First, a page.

By Christian Birky

The Power of Getting Dressed

 
 

In 2016, Christian was asked to give a TEDx talk. The night before [shh it was a particularly chaotic period with the startup!], we were scrambling to map out our thoughts on “Why Fashion Matters: The Power of Getting Dressed.’ We identified four myths that are getting in the way of industry change, and we think they hold true two years later. Below is the transcription of that talk.


Who in this room is wearing clothing? Raise your hand. If you didn’t, I’m going to assume you’re sleeping - not naked!

I’ve spent most of my life focused on social and environmental justice issues, so naturally when I graduated I started a clothing company. This jump from politics to fashion came as a surprise to some people close to me, but I really believe that what we wear matters.

See, the fashion industry is one of the most polluting industries in the world. One in six jobs globally are tied back to the fashion industry, yet <3% of the clothing worn in the USA is made in the USA; that’s down from 98% in the 1960s. We’ve outsourced manufacturing jobs in the pursuit of cheap, unregulated labor and lower prices on consumer goods.

Now, fashion doesn’t have a monopoly on labor abuses or toxins, it just happens to have an abundance of them. And it’s also very personal; we all wear clothes, and we think about ourselves and how others perceive us. This emotional connection combined with the vast scale of the industry can make fashion an important part of changing the world as we know it. I want to start with four myths that are getting in the way of that change.

The first myth is that somehow we can separate ourselves from the clothing we wear. In 2013, a factory collapse in Bangladesh killed over a thousand workers. It was one of the worst tragedies in garment industry history, and actually 3 of the worst 4 have happened in the last 4 years. At the time, I was working on social justice but had a closet full of clothing made in slavelike and toxic conditions. There was a disconnect between how I was trying to live and the way I was getting dressed.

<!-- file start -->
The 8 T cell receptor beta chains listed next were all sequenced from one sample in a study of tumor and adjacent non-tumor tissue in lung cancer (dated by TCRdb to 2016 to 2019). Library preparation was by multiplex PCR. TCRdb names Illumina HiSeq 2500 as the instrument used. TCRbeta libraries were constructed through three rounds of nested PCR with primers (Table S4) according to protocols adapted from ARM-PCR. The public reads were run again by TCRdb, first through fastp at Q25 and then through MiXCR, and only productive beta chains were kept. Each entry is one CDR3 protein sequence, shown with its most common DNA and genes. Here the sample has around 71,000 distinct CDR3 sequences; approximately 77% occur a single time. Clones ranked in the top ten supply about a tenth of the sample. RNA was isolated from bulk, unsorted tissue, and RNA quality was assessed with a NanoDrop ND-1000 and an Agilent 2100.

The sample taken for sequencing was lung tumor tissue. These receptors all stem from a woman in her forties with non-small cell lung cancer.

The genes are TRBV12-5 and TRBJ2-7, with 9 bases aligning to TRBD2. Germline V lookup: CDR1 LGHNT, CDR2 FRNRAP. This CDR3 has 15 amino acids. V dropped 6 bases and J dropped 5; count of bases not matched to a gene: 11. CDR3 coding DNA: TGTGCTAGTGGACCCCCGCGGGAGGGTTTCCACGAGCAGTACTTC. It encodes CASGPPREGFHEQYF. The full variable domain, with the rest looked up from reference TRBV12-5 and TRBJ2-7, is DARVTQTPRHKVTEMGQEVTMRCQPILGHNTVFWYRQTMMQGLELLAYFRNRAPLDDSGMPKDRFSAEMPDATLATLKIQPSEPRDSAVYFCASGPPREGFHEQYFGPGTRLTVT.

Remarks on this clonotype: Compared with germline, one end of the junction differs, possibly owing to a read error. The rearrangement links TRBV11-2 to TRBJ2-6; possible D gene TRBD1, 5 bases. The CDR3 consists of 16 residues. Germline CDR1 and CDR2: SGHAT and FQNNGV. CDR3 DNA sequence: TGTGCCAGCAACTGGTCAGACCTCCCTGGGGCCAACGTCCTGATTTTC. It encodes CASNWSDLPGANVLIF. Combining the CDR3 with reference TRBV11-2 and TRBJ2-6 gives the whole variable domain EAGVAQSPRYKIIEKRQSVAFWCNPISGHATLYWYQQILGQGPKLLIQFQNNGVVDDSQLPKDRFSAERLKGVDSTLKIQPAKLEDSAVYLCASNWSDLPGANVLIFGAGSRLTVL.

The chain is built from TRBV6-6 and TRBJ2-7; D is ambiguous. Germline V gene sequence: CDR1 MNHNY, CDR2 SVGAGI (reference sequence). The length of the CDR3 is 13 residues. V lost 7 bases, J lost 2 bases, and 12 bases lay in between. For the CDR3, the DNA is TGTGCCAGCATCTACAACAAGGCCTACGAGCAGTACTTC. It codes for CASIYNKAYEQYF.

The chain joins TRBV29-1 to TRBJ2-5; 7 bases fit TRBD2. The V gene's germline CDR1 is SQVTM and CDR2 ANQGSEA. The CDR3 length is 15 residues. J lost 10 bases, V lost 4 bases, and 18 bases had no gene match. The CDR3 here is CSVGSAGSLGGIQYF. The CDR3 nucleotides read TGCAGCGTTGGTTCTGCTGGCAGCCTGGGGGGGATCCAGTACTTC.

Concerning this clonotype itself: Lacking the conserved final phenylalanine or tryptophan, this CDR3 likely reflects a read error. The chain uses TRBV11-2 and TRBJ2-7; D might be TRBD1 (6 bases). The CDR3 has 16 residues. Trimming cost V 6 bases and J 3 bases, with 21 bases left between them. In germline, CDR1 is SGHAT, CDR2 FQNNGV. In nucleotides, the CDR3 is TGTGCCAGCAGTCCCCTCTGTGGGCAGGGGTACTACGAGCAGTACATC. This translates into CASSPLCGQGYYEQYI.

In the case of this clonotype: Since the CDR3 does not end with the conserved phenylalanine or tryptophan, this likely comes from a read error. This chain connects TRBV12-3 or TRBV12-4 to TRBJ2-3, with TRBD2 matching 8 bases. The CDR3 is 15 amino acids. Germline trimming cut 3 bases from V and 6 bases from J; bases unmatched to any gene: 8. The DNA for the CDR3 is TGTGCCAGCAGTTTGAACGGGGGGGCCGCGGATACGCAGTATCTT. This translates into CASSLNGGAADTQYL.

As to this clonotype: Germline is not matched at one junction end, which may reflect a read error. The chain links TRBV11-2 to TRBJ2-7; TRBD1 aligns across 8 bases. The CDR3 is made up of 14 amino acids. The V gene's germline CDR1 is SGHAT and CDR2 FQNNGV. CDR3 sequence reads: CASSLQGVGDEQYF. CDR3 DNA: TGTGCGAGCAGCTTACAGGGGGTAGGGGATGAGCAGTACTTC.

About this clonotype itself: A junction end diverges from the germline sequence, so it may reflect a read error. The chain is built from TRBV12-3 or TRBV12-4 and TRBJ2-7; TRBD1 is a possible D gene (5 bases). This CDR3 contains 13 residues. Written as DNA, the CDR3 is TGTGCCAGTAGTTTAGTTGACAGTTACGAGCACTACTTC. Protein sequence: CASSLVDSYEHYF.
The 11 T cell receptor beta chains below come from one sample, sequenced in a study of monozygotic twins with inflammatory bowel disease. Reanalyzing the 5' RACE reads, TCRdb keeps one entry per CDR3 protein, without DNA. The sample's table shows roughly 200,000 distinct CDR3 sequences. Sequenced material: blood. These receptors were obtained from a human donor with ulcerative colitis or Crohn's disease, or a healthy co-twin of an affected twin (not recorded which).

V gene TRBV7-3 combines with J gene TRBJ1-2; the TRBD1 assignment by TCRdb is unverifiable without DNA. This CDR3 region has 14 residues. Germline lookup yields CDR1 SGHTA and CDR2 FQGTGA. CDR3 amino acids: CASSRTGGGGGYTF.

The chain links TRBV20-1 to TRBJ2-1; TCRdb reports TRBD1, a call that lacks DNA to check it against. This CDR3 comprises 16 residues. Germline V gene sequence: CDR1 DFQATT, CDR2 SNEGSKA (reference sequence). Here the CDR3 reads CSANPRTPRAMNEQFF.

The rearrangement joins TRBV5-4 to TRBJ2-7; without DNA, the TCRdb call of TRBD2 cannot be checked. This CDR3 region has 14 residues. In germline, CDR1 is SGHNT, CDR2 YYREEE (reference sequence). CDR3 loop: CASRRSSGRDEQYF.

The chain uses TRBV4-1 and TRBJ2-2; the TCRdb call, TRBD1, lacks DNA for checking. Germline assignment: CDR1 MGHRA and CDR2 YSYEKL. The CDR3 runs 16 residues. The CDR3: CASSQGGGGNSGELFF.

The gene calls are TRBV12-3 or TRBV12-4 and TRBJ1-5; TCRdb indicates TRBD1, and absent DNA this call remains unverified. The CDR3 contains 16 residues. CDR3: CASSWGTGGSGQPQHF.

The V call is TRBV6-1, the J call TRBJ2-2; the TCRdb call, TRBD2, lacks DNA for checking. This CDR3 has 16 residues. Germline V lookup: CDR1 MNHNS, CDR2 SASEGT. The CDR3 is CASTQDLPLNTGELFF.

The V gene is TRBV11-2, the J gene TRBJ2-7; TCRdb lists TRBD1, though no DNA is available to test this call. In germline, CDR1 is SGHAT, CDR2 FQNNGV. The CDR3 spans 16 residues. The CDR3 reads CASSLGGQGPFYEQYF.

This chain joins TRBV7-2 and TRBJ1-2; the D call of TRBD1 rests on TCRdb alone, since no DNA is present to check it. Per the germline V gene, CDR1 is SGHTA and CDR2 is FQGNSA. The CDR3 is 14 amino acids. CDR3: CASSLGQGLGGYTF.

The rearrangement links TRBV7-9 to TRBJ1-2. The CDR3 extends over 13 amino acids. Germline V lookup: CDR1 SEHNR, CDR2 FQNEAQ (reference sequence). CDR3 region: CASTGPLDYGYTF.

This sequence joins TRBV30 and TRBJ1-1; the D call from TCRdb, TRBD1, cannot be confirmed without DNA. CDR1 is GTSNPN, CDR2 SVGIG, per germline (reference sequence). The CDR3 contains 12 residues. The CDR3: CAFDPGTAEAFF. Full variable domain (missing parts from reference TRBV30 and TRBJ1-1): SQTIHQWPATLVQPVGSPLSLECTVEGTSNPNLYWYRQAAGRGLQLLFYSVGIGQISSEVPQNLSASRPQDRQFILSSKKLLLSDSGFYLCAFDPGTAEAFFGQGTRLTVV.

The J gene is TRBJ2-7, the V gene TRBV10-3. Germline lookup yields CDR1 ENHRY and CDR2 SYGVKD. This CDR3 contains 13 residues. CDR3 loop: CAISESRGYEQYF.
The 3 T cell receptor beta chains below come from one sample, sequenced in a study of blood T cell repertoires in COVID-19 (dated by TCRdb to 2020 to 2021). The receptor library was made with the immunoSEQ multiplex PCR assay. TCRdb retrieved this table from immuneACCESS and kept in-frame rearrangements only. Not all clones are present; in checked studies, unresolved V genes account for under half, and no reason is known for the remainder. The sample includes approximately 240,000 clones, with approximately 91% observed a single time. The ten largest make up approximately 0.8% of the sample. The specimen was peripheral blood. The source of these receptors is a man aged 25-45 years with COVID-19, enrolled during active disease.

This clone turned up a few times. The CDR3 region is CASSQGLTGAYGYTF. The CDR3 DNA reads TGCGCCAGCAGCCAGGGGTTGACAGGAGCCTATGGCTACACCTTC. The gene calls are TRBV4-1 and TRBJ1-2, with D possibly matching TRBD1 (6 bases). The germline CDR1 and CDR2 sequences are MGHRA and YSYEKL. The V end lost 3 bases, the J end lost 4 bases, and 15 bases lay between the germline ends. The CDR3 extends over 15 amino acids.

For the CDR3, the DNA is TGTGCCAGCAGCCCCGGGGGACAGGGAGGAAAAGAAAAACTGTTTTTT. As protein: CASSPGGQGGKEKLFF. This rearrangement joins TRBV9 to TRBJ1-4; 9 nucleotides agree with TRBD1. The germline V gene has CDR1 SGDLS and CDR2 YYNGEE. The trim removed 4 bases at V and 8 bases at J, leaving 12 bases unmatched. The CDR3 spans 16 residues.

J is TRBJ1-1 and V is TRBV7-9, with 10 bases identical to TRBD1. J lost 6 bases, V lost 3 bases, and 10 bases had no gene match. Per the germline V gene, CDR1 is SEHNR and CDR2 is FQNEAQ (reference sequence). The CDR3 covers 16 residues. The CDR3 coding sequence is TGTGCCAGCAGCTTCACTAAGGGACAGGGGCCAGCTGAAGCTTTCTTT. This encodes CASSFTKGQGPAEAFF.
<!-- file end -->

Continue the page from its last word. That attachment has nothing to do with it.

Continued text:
I felt guilty and that guilt was healthy because it changed the way that I behaved, but I don’t think that guilt is the key to changing this broken system. I think we need to find things that we’re excited about and move towards them. Just like I feel bad putting on something made in a sweatshop, I feel great putting on something that represents and lives out the values that I stand by.

The second myth is that sustainability is somehow extra. I believe strongly that environmental stewardship and fair working conditions are not bonuses; they’re the way things should be. I don’t think we should designate businesses that do things right as sustainable or as responsible. Rather, business that exploit workers, that pollute water and that create products designed to be tomorrow’s waste - that’s not business as usual, that’s criminal.

I don’t think we have a right to a lot of stuff, but I do think we have a right to products that are not made at the expense of fellow human beings.